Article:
Rob Houwing - Sport24 chief writer
Cape Town – Now
the amazing, nine-time Super Rugby champions, the Crusaders often provide enthralling
masterclasses in attacking play.
Saturday’s 2018 final against the Lions in Christchurch, their
admirably-structured, committed and un-budging defence was the cornerstone of
their fairly predictable 37-18 triumph over the Lions.
The men from
Johannesburg put in a valiant shift, never giving the impression that they
would surrender their famed spirit, but also found it well-nigh impossible much
of the time to get over the advantage line despite clear-cut domination of both
territory and possession.
they did cross the whitewash – twice – the calm, clinical ‘Saders would almost
inevitably strike back swiftly and lethally to dispel any suggestion that an
upset might take place.
hosts and heavy favourites had also done their homework thoroughly on the
much-touted Lions’ attacking lineout maul … so much so that the red-and-whites
sometimes, deflatingly, binned it as an option.
On a dry but
chilly night, the Lions were dapper enough yet outsmarted foes, and one of
their departing stalwarts, Franco Mostert, earns top score for the SA outfit on
my ratings chart.
Here’s how I rated the Lions in
Andries Coetzee: 5.5
error-free showing by the fullback, who made his aerial claims assuredly.
Carried the ball up spiritedly once or twice, but no surprise elements from
Ruan Combrinck: 6
patchy showing from a man keen to regain the Springbok No 14 berth, though one
of the more dangerous Lions back-liners on the night. Made one beautiful bust
through the middle in the first half, and found a pleasingly long touch from a
penalty. Some gremlins on defence, and a pass straight into touch.
Lionel Mapoe: 5.5
outside centre channel reasonably well, though few opportunities with ball in
hand. Superb track-back tackle on Jack Goodhue … but it still didn’t prevent a
try, and he’d also just been beaten in an aerial 50-50 that sparked the ‘Saders
Harold Vorster: 6
Took a few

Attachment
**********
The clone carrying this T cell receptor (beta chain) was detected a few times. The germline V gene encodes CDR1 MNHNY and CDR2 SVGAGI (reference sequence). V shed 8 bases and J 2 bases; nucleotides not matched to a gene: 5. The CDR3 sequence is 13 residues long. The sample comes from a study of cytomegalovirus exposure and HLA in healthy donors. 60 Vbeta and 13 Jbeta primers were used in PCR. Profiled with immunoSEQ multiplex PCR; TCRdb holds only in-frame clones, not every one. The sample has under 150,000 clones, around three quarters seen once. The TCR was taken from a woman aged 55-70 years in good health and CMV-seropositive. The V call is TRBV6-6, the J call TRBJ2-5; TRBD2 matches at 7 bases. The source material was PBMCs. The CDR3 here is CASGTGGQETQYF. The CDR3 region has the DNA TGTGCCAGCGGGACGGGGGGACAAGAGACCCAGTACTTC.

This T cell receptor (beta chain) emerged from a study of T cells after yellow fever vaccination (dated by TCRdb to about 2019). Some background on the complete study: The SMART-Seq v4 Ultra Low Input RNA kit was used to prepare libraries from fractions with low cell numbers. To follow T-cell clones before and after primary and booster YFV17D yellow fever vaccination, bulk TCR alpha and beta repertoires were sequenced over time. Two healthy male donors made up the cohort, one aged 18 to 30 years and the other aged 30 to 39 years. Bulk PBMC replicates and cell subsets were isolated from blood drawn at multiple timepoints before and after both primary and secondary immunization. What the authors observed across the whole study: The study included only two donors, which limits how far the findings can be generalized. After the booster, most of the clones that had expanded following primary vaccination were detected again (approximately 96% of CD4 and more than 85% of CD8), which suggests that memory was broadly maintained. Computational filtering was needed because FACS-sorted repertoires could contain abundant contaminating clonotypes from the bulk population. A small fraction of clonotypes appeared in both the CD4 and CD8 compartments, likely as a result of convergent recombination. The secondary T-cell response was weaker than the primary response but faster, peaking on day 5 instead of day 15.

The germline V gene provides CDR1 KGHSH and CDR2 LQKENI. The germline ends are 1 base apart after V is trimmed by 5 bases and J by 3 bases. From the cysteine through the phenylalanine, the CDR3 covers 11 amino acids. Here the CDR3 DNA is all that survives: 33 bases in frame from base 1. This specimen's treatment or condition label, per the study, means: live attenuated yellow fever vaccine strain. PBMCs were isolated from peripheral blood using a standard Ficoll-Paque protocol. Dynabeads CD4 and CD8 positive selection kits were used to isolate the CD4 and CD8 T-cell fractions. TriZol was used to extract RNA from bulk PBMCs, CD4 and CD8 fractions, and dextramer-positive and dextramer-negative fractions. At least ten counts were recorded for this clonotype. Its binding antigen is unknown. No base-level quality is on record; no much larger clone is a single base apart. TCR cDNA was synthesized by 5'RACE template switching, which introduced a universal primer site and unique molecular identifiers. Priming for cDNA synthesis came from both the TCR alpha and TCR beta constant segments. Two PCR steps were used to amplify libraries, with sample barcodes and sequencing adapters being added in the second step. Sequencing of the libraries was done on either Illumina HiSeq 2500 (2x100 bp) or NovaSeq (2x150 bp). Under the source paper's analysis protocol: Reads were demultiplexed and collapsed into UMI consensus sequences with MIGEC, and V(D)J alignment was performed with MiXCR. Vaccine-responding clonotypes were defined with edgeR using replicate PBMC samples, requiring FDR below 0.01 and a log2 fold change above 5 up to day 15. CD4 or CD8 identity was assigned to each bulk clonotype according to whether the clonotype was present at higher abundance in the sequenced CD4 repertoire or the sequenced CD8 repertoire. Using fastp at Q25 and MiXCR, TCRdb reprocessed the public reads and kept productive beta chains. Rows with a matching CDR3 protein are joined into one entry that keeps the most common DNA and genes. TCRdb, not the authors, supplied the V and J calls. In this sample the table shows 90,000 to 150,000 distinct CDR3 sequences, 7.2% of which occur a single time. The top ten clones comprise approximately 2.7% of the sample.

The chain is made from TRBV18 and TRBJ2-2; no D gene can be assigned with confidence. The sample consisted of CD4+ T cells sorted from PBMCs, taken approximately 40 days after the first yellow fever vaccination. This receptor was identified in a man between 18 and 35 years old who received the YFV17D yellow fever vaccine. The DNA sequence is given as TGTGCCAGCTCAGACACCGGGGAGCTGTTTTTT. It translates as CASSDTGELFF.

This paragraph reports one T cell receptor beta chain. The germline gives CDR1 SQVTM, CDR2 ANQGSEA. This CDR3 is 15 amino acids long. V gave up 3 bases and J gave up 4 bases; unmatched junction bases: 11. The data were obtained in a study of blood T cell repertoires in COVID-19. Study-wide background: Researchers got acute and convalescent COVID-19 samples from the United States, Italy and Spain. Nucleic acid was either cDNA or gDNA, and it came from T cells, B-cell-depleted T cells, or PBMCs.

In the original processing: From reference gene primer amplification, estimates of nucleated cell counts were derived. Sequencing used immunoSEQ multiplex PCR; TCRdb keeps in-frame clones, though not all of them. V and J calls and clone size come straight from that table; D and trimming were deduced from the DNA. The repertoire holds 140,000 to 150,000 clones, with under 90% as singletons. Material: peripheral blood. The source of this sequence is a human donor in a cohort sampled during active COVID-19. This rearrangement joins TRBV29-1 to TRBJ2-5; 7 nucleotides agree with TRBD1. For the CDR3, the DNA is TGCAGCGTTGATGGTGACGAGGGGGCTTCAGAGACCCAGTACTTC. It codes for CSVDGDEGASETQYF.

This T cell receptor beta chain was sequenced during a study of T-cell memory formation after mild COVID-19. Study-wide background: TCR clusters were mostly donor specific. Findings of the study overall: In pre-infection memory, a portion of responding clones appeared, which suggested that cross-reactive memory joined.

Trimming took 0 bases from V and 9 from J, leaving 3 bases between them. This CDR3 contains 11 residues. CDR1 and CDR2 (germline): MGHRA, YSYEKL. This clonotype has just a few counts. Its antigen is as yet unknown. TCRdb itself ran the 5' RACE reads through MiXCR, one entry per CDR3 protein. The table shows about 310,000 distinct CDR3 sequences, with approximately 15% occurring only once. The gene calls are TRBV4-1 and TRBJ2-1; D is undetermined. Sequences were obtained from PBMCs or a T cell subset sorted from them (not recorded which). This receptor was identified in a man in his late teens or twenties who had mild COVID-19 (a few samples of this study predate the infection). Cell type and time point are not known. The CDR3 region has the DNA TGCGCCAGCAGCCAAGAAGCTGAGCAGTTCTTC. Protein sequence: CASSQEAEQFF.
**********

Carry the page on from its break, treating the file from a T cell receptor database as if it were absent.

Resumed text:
intelligent options, including a smart grubber toward the corner flag on attack
in first half. Surrendered a maul turnover.
Courtnall Skosan: 5.5
tackles, though fatally “sucked in” for Seta Tamanivalu’s try. Engineered one
decent counter-raid from deep.
Elton Jantjies: 4.5
all his talent, another too clearly error-laden performance on one of rugby’s more
testing stages. Played too much in the pocket, even when Lions had generous ball
and real estate. Made a pass to nowhere, overcooked some hoists expensively to
hand back possession, and decision-making was ropey. Consummately outplayed at
ten by the outstanding Richie Mo’unga.
Ross Cronje: 5
complain too much about his basics, including mostly delivering accurate
passes. But also short of X-factor and sometimes swamped before he could
release the “pill”.
Warren Whiteley: 5.5
head in leadership terms, but personal showing little more than average. One
clever pass out of a tackle, but another that went astray.
Cyle Brink: 6
initially to put a stamp on things, including penalty giveaway for not rolling.
But earns a mark-up for his sensational break out of two attempted tackles to streak
away for Lions’ first try. (Justin Marshall praised his “honest, brutal power”
in doing so.)
Kwagga Smith: 4.5
hoped for a better showing after his red card against the same foes in last
year’s showpiece. But little to no impact in scavenging terms, and missed a
couple of costly tackles.
Franco Mostert: 7
heart-and-soul swansong for the Lions: no more than you’d expect from their
ever-consistent warhorse? Scrapped earnestly at coalface, and was twice (once
in a try-saving sense) the last Lions defender at the corner flag to confirm
his overall energy.
Marvin Orie: 5.5
eye-opening, constructive fire in his belly for much of the season, but here he
just fell short of more customary standards in 2018, by my book.
Ruan Dreyer: 4.5
effective earlier in the knockout phase, here the tighthead anchor couldn’t
assert himself at scrum time. Won one penalty as rival Joe Moody lost bind, but
also leaked two, plus spilled a ball in contact.
Malcolm Marx: 6
little muted in first half, though Crusaders were also watching the No 2
dangerman like a hawk. Came much more strongly into his own after break,
including typically muscular barge over line for 68th-minute try
that (very briefly) gave his team unlikely game-snatch hope.
Jacques van Rooyen: 5
one area Lions had hoped to slightly edge; it didn’t happen and Van Rooyen
laboured for any truly assertive heaves.
Aphiwe Dyantyi: 6.5
Skosan in 53rd minute and immediately looked lively, slippery. Also
put in one courageous high-ball challenge where he got the better of the much
brawnier Tamanivalu, forcing an error.
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